Harleian MS. 279 (ab. 1430) - Brwes in lentyn - Broth in Lent

Harleian MS. 279 (ab. 1430) - Brwes in lentyn - Broth in Lent 
I hope the holiday season has blessed everyone and that the New Year will bring a years' worth of health, wealth and happiness to you, but most importantly, time for you to share with others. Of course I had to try something with wine in it! Today I tried a rather interesting recipe from the "Two fifteenth-century cookery-books : Harleian MS. 279 (ab 1430), & Harl. MS. 4016 (ab. 1450), with extracts from Ashmole MS. 1439, Laud MS. 553, & Douce MS. 55 by Thomas Austin", which roughly interprets to a "Broth in Lent". I found it an interesting and delicious recipe and I would almost post this into the category of "found" recipes. Why? Most cooks who have prepared a feast will have some if not all of these ingredients left over, and with a bit of time could create this as an extra dish to serve at a meal. 

I think this would be an exceptionally forgiving recipe, for example, you could substitute broth for wine, and vary the spices. The taste testers and I put our heads together and even came up with some suggestions on how to serve it. My preference would be at the beginning of the meal with cheese pipes and a peppery arugula salad. Another suggestion was a side dish to be served with roasted beef and frumenty. Just a few thoughts to take into the new year with you :-)

Yes, this will definitely appear in a future feast---I better start putting in more bids I'm developing quite a list! Perhaps for next year I will start hosting small parties at my house, not only to share my passion with others, but to enjoy the company of good friends.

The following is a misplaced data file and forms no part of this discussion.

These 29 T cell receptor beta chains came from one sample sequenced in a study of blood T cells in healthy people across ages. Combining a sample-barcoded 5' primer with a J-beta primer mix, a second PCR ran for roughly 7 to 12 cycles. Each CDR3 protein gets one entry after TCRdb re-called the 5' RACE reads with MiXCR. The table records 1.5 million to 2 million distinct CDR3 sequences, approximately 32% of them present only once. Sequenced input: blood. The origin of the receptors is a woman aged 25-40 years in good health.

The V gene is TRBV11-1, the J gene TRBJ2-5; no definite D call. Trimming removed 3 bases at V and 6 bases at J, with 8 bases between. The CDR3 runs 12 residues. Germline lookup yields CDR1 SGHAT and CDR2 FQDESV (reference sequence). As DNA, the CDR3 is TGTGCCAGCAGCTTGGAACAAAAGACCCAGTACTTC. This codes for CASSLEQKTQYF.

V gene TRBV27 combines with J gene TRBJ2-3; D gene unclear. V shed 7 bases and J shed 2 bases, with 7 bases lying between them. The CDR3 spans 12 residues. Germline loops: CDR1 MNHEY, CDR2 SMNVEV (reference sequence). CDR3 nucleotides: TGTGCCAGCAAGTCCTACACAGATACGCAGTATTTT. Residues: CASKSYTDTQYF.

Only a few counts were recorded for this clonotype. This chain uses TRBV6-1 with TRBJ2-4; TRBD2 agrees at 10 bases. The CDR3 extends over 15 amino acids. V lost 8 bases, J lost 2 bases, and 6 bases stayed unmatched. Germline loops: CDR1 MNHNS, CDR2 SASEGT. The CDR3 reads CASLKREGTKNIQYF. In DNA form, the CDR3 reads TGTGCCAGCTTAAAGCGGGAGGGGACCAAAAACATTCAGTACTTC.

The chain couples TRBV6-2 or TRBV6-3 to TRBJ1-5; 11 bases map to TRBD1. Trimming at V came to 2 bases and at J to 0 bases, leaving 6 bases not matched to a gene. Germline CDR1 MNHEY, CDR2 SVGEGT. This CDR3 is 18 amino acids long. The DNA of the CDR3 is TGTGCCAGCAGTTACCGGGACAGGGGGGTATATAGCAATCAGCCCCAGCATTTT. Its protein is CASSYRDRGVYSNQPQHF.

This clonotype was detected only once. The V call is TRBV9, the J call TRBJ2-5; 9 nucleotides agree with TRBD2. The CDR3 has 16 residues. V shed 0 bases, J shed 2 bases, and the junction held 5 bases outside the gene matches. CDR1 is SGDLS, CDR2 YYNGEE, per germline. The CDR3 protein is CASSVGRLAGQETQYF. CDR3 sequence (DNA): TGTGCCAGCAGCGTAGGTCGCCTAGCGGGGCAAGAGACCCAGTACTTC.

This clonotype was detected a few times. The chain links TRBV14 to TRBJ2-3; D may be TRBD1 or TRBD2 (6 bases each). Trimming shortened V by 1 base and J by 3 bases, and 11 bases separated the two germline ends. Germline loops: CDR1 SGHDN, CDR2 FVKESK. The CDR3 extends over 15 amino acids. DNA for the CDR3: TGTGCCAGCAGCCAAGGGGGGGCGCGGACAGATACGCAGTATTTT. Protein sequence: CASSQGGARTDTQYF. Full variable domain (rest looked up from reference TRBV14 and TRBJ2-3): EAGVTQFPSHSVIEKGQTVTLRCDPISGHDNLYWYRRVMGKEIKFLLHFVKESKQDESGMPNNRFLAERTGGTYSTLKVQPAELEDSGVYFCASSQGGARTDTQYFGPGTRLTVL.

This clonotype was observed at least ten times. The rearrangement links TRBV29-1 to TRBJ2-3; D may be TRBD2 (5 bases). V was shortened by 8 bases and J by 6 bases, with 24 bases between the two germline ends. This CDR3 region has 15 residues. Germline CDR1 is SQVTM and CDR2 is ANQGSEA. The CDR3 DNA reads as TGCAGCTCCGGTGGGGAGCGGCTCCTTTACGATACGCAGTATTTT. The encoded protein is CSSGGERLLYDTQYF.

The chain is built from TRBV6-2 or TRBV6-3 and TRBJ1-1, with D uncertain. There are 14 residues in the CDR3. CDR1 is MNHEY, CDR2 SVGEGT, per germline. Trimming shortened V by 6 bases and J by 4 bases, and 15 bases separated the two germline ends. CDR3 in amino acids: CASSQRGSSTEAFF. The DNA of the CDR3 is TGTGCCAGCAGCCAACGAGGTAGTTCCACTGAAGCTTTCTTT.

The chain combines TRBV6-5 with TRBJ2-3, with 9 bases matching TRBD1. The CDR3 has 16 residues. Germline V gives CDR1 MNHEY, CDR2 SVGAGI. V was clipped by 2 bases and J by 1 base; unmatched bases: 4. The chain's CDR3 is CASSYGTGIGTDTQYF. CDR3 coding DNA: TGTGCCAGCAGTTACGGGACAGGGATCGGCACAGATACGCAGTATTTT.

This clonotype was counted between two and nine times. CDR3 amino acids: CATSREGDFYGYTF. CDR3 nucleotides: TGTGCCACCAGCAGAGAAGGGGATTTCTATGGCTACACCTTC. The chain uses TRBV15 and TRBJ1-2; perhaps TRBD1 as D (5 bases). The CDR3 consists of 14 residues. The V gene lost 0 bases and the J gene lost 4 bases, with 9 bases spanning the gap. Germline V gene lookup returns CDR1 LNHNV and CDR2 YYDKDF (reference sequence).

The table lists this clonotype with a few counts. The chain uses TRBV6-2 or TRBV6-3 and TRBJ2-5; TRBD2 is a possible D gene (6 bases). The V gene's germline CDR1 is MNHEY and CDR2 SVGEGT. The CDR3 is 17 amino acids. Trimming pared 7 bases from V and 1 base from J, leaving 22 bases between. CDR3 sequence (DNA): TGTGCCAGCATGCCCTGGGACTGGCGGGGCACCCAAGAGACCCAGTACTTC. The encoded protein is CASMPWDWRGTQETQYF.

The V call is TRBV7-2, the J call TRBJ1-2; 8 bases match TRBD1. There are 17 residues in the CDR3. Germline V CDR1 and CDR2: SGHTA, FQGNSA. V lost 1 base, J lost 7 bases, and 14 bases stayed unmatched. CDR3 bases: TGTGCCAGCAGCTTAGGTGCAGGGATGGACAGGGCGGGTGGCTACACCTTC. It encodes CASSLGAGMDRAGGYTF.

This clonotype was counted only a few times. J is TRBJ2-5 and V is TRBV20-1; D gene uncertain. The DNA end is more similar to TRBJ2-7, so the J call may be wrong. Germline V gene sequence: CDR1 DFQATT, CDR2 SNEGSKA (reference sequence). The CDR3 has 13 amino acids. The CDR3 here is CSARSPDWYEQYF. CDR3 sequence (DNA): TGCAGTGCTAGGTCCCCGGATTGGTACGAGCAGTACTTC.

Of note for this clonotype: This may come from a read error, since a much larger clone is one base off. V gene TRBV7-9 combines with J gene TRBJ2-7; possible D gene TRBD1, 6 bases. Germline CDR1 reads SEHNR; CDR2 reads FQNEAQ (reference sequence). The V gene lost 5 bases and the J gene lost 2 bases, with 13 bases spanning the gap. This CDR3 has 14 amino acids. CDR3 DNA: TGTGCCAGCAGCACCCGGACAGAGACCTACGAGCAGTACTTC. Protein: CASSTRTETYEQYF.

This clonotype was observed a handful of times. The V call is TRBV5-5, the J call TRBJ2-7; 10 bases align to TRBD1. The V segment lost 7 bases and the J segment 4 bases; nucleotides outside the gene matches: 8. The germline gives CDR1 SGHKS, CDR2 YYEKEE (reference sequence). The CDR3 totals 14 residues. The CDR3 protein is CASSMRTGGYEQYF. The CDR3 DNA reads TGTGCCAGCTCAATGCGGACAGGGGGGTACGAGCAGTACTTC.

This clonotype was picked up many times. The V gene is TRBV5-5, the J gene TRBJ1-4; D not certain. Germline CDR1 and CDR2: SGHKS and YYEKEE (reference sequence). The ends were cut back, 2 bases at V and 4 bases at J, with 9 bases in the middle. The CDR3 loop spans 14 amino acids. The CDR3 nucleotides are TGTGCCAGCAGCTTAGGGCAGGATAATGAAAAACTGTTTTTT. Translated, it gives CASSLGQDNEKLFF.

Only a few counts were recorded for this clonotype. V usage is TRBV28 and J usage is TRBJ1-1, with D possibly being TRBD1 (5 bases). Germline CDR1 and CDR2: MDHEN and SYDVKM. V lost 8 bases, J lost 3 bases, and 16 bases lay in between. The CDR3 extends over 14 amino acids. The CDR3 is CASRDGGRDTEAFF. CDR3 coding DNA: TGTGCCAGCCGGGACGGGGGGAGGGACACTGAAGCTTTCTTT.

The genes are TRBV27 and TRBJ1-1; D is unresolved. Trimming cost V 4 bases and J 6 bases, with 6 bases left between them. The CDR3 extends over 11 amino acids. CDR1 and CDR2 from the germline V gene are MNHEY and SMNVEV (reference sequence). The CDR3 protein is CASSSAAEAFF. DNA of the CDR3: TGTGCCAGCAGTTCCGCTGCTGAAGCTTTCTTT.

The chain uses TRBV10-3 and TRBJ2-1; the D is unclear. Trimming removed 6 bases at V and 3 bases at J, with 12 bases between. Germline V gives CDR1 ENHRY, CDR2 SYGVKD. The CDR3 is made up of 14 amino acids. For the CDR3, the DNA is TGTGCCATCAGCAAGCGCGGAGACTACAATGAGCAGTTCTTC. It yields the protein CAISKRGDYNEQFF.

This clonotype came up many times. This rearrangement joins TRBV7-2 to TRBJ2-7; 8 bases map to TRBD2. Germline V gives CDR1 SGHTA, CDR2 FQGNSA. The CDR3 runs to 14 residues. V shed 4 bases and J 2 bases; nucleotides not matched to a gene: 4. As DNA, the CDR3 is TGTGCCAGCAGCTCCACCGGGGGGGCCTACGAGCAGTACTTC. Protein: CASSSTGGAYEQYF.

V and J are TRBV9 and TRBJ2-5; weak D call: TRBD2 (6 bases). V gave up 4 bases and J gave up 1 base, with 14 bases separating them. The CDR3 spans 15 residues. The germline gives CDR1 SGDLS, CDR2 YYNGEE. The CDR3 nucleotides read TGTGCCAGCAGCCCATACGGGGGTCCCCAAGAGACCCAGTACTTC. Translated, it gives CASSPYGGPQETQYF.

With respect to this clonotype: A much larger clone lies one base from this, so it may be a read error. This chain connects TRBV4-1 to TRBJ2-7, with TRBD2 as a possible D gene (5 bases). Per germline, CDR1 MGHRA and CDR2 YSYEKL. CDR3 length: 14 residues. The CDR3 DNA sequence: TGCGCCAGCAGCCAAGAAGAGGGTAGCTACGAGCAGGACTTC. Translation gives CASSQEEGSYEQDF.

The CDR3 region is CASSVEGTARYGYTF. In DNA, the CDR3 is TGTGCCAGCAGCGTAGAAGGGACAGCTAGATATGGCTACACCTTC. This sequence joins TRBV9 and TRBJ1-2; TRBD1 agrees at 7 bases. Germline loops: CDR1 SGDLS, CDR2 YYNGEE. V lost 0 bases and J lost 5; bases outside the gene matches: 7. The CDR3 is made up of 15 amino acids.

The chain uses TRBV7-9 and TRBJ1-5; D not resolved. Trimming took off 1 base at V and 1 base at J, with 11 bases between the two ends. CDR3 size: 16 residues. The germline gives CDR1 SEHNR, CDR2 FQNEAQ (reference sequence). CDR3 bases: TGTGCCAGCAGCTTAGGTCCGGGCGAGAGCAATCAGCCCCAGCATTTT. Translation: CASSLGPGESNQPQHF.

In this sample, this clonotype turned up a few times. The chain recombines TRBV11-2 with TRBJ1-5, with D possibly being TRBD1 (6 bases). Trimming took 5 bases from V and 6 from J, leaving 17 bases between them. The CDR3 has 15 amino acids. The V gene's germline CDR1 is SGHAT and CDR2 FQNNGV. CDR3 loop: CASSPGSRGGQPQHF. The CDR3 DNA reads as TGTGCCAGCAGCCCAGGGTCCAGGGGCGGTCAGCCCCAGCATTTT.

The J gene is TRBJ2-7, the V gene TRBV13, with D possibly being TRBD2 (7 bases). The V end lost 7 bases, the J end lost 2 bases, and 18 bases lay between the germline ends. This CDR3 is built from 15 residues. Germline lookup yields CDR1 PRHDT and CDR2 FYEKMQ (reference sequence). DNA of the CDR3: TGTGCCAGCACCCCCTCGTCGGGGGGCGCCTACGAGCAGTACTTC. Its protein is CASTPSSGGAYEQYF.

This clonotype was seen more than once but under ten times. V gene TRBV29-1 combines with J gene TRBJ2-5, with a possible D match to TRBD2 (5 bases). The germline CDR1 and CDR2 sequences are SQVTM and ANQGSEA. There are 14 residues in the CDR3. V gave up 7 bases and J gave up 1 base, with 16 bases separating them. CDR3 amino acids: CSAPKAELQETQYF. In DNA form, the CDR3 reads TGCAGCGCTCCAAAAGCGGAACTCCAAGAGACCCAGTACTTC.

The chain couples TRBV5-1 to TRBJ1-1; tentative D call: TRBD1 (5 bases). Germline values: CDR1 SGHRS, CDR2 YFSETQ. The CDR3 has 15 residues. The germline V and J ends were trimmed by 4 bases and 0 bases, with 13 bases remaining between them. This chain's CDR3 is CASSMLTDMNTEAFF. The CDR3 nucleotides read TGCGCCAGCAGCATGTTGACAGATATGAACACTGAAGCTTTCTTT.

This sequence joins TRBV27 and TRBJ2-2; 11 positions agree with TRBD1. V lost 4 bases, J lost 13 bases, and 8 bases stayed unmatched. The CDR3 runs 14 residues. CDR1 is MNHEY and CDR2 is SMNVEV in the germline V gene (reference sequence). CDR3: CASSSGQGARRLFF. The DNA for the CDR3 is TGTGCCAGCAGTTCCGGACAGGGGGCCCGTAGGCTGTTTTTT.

I have also hit a milestone with this post. I have interpreted or referenced approximately 57 of the 153 pottage recipes found in the Harleain MS 279. I am reaching the point where some of the ingredients are prohibitively expensive to make, or I can't get the ingredients for, or, are things I am not fond (like oysters!). I will continue to work on completing these recipes as best as I can.

.Cxlvij. Brwes in lentyn. — Take AVater & let boyle, and draw a Iyer ]7er-to of Brede, of j^e cromys, w/tA wyne y-now ; lete alle ben wyne almost ; j^en put Jjer-to hony a gode quantyte, l^at it may ben dowcet, j^an putte ponder Pcpir ]>er-to, Clowys, Maces, and Saunderys, & Salt, & skalde ]>m^ brewes tender, & serue f[orth].

Cxlvij - Brwes in lentyn. Take Water and let boyle, and draw a lyer ther-to of Brede, of the cromys, with wyne y-now; lete alle ben wyne almost; then put ther-to honey a gode quantyte, that it may ben dowcet, than putte pouder Pepir ther-to, Clowys, Maces, and Saunderys, and Salt, and skalde thin (Note: Thine) brewes tender, and serue forth [correction; sic = f].

147. Brewes (broth) in lent - Take water and let boil and draw a mixture of bread, of the crumbs, with wine enough: let all be wine almost; then put there-to honey a good quantity, that it may be sweet, than put powder pepper there-to, cloves, mace, and sandalwood, and salt and scald your broth tender, and serve forth.

Interpreted Recipe                                                                     Serves 1 as a main, 2 as a side

3/4 cup water
1/4 cup wine -I used a beautifully fruity red
2 tbsp. bread crumbs
1 tbsp. honey
1/8 tsp. pepper
1/4 tsp.  mace
2 cloves
1-2 tsp. saunders (opt.)

Soak bread crumbs in wine.  Meanwhile, bring water to boil and stir in honey and spices. Let steep until desired color is reach. Add bread and wine mixture and stir until it has thickened. Strain before serving.

As is, this is a lovely thickened wine sauce or broth.  As I've stated previously, I think it is beautifully versatile for a modern day kitchen.  I added ginger to this in addition to the other spices. This would make a lovely royalty luncheon, or you could throw it together in a pinch as a camp meal as well.  I urge you to experiment with this.